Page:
Today’s big news is that Russian national Alexander Vinnik was arrested in Greece for alleged laundering of $4bn of money which included most of the lost MtGox bitcoins. The Greek police said that he ran a huge criminal enterprise and they claim that a specific website, believed to be the popular bitcoin exchange BTC-e, is a major part of this enterprise. The US authorities are seeking to extradite him.
The MtGox coins were sent to various exchanges for laundering, but most notably around half went to BTC-e. Some of those BTC-e coins were said to have been apparently stored directly by administrators of BTC-e, implicating the exchange in possible collusion.
Btc-e has now gone offline, and the fate of the money held in that exchange is unknown.
For more details of how this relates to MtGox, please see Kim Nilsson’s blog post on this. Kim has worked hard for years uncovering what happened to the coins but has had to keep much of it quiet until now to avoid disturbing any official investigation.
What does this tell us?
This confirms that the bulk of the missing bitcoins at MtGox were taken out of the exchange by an individual or small group over a period of time from 2011-2013, and that the money was subsequently laundered. The identity of the alleged launderer of that money is known, and there are strong alleged links to the BTC-e exchange. It appears that the launderer may actually be the operator of BTC-e. It now seems that the MtGox theft was in some way linked to a wider network of thefts from various exchanges – at least in how the money was laundered.
What this does not tell us
Vinnik is being accused of being the launderer, not the thief who took the money in the first place. The relationship between the launderer and the thief is at the moment unknown. This is the uncovering of a giant stepping-stone in the story but where that stone leads is still not quite certain.
Does this mean Karpeles did not steal the MtGox coins? Will it affect the trial?
Karpeles is on trial for embezzlement and for the large-scale trading of non-existent assets. He is not on trial for stealing the bulk of the MtGox bitcoins because there is not enough evidence for such a case. This new information should not affect the trial, and it’s almost certain that the prosecutors had this information before the start of the trial.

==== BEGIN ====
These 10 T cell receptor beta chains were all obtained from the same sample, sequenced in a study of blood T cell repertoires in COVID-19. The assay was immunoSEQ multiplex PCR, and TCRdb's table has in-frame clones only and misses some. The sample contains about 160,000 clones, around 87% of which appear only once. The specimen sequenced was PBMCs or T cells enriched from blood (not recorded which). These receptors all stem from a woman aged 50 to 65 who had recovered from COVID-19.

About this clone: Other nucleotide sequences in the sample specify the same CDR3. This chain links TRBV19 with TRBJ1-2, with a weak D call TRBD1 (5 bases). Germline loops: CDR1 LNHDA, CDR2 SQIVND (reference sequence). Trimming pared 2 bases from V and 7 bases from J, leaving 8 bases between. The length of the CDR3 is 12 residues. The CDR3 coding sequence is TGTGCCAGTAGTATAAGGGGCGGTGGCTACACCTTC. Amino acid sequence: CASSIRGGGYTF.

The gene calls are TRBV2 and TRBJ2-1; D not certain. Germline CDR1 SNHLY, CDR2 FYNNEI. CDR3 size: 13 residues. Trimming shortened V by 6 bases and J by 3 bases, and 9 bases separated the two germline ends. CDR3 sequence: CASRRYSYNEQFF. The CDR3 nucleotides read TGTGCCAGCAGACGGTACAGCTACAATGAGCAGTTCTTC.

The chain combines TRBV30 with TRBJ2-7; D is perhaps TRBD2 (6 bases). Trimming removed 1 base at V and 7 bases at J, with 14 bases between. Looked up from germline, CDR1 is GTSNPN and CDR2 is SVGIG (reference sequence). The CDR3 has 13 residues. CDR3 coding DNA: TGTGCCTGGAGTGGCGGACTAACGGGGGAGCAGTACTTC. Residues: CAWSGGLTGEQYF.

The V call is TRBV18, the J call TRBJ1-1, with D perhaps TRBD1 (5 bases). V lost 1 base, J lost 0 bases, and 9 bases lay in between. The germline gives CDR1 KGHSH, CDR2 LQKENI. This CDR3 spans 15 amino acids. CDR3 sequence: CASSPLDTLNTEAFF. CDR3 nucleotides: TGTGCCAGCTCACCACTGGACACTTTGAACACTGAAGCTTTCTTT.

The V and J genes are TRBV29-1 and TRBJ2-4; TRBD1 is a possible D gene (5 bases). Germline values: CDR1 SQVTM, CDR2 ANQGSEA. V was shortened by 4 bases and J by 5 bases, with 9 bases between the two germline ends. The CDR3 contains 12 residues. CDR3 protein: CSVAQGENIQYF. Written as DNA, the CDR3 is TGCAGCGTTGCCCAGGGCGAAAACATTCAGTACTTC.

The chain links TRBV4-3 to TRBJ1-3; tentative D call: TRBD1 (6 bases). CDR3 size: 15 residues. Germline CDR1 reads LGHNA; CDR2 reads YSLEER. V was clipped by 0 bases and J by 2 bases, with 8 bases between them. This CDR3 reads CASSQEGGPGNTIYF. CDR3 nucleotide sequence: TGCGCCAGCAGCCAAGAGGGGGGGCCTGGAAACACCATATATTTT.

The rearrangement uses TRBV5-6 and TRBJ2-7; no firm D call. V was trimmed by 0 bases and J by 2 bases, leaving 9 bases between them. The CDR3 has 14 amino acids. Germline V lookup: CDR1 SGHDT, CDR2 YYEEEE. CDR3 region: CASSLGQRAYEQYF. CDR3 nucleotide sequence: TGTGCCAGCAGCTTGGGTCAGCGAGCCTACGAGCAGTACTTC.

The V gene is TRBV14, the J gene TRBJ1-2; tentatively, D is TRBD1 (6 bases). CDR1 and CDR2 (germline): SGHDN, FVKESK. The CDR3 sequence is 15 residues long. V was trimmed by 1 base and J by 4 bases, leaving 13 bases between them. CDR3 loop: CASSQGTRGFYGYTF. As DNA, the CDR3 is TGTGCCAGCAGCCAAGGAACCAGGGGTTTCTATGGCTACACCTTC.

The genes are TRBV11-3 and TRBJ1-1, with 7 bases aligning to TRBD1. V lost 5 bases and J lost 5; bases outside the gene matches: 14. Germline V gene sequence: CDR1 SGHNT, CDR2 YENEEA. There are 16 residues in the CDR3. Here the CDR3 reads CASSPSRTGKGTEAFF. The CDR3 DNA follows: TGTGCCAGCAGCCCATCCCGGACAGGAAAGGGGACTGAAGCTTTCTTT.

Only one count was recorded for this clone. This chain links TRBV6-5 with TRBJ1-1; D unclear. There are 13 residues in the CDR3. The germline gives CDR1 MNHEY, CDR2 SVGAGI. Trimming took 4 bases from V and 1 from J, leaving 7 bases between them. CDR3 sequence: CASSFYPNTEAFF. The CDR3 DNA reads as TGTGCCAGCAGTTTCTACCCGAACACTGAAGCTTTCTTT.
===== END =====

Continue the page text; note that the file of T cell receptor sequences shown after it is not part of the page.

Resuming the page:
Assuming the laundering allegations are true, there is still an unknown link between Vinnik and MtGox. That link is the thief who supposedly compromised the hot wallet and arranged for the bitcoins to be drained over time.
It could have been Vinnik himself, it could have been Karpeles, or it could have been someone different. Perhaps Vinnik was a part of a small gang which hacked exchanges.
One big question which remains is how Karpeles could not have noticed the draining of such a massive amount of bicoins over a period of years until the exchange was almost bled dry, and also how security could have been so lax over a period of years.
I can’t imagine a situation where an exchange owner would avoid doing a quick check on exchange-held assets for a period of years, especially if that person was actively transferring them between bitcoins and USD on an industrial scale.
Might MtGox creditors see any money back if funds are seized?
It’s too early to tell based on limited information, but I think it’s pretty unlikely that we will see anything from this – and even if it did happen it would probably be years in the future.
Will there be any other implications?
I have my doubts that the $4 billion sum is a realistic figure, more likely it’s vastly inflated for impact using some carefully-picked method of measuring it. But my thoughts are that the US government could use this as the opening justification for a regulation-war with the crypto industry, especially if they manage to get hold of BTC-e’s internal records.
We could see US-led pushes for cryptocurrency regulation and prosecutions around the world, intended to help keep tabs on the flow of crypto money. It could end up being a pivotal point for the industry and for the users.
If Vinnik is extradited to the US, he’ll have the book thrown at him. A very, very heavy book thrown by the Statue of Liberty herself. The US does not like anyone who facilitates money laundering or anyone even remotely connected to such a thing. If the allegations are true then he’s likely to know the identity of the thief and other people in the network and we might see a plea deal happening which sheds more light on things.
We might learn about all sorts of related people and exchange hacks over the past few years. If someone is writing a movie script about MtGox, it’s now back to the drawing board to drink a few very long cups of tea and possibly change the focus of the story.
Thoughts go out to the BTC-e customers who must right now be panicking about their money.